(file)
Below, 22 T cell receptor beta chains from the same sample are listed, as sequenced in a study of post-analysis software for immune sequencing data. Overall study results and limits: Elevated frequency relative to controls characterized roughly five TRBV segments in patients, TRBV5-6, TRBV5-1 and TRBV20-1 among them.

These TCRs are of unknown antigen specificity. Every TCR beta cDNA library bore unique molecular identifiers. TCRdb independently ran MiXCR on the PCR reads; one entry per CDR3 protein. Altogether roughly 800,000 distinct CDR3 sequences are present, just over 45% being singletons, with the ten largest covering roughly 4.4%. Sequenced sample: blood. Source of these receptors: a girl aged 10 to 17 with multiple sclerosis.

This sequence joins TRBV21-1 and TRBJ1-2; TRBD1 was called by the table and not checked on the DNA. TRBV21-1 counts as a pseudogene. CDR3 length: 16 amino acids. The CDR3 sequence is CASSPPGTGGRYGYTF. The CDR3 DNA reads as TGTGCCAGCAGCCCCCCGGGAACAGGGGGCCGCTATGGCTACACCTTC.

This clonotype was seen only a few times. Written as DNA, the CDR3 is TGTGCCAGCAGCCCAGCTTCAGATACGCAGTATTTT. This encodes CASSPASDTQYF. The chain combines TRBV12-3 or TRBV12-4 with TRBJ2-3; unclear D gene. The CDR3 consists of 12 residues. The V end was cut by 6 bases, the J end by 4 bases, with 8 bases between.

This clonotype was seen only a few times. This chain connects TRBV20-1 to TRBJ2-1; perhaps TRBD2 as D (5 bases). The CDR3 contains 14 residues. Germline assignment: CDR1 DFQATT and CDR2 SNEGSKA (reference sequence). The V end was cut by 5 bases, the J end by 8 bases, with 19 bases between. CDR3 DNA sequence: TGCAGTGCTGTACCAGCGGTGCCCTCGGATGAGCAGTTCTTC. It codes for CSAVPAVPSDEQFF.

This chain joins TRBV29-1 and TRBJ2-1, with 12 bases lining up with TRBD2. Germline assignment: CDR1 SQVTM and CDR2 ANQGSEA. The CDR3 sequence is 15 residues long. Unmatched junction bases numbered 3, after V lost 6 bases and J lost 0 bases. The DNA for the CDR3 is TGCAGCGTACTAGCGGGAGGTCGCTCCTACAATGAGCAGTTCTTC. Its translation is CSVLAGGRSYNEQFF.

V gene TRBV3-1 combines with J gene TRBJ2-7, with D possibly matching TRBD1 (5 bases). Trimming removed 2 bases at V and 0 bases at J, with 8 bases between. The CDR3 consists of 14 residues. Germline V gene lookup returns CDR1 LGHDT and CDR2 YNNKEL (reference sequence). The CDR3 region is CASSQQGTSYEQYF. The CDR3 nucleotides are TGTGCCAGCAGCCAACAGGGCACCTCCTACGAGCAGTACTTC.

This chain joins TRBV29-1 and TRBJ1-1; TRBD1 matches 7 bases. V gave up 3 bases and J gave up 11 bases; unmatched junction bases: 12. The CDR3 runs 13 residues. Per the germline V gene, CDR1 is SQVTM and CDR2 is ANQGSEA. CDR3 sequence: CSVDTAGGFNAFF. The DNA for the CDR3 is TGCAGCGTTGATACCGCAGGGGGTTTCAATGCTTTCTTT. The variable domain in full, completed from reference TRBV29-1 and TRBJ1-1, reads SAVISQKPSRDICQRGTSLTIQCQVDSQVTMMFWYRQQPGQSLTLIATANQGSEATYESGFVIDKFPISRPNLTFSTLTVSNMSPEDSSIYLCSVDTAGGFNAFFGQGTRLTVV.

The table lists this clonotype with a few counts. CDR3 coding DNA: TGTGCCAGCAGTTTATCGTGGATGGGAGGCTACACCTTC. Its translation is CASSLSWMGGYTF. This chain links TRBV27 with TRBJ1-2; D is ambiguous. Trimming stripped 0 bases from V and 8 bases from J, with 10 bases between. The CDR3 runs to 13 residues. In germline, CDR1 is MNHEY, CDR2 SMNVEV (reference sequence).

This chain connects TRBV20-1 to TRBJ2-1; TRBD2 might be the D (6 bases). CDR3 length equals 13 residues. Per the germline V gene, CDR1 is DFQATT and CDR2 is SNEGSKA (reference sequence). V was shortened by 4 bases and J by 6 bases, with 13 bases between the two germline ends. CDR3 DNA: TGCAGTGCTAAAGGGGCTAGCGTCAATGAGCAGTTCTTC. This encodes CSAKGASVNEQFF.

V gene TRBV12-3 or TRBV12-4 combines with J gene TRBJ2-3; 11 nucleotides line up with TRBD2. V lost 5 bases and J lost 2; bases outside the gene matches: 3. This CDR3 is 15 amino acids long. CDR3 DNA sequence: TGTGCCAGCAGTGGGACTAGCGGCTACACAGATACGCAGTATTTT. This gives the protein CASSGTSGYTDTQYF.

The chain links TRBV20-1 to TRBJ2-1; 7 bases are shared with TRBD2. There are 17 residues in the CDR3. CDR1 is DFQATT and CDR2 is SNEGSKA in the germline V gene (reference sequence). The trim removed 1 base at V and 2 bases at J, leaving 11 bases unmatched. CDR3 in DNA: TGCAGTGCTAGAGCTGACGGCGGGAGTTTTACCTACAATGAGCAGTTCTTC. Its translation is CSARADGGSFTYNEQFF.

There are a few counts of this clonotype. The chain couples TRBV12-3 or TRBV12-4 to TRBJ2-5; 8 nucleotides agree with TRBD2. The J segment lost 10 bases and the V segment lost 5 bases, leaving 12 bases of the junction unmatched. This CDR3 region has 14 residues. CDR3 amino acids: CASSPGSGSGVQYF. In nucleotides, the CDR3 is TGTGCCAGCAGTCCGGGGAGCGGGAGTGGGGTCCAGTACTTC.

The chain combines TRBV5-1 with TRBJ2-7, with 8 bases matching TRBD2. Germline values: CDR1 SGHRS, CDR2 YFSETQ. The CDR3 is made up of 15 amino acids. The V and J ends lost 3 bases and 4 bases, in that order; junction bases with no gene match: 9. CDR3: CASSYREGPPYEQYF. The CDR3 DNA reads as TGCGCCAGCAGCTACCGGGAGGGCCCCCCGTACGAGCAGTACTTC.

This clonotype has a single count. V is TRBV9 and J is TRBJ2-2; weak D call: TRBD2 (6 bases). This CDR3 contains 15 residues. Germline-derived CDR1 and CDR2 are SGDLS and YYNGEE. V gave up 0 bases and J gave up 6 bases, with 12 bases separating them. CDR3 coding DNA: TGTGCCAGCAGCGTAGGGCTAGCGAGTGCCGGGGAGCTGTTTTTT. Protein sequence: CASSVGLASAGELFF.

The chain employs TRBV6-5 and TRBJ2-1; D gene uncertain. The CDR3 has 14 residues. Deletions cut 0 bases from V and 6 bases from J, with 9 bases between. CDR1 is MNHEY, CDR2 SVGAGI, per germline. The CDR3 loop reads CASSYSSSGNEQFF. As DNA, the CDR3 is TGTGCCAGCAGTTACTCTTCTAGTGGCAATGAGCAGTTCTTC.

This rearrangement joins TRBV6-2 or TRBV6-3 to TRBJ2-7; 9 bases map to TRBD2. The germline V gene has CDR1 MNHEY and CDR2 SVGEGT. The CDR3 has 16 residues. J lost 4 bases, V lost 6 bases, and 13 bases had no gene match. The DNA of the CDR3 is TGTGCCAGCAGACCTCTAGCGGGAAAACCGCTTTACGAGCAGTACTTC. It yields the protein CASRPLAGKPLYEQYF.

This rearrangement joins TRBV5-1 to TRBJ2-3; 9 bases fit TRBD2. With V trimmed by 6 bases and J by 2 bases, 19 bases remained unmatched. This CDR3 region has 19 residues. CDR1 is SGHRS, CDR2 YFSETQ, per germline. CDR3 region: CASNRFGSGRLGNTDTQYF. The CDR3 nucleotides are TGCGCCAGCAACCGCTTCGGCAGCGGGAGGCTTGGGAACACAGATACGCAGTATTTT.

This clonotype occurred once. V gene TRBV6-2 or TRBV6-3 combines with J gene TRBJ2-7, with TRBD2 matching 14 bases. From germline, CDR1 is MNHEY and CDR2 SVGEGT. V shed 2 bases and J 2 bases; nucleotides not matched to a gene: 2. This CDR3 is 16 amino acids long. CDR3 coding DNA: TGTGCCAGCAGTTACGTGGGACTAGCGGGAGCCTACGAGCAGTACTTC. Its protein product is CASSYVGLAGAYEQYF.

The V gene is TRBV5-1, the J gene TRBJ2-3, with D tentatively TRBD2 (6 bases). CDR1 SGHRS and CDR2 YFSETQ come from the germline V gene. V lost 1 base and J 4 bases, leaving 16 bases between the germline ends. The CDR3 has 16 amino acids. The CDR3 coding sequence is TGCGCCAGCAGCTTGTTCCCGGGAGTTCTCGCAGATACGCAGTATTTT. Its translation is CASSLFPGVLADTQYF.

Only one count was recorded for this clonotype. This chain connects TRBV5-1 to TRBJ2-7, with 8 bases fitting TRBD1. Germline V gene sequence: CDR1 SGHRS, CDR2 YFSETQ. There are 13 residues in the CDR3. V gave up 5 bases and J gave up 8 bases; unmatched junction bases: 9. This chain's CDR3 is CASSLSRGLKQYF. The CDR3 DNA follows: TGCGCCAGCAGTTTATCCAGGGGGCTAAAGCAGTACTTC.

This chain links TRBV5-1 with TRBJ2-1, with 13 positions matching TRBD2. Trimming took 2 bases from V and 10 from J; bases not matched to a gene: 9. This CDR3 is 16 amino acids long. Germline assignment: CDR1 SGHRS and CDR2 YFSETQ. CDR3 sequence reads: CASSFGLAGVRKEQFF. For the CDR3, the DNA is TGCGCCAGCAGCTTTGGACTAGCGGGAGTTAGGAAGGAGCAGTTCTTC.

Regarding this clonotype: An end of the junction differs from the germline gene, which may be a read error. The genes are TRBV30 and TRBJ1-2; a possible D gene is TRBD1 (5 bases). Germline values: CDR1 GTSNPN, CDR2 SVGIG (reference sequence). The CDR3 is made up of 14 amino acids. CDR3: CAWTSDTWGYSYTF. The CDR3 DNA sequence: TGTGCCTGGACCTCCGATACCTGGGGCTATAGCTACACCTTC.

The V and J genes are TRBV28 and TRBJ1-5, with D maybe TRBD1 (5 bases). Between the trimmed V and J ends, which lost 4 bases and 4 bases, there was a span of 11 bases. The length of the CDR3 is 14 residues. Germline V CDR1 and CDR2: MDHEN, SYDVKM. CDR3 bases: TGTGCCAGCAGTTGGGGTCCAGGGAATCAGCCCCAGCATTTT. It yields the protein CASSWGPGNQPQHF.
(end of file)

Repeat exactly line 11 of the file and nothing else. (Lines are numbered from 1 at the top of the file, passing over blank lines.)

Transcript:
V gene TRBV12-3 or TRBV12-4 combines with J gene TRBJ2-3; 11 nucleotides line up with TRBD2. V lost 5 bases and J lost 2; bases outside the gene matches: 3. This CDR3 is 15 amino acids long. CDR3 DNA sequence: TGTGCCAGCAGTGGGACTAGCGGCTACACAGATACGCAGTATTTT. This gives the protein CASSGTSGYTDTQYF.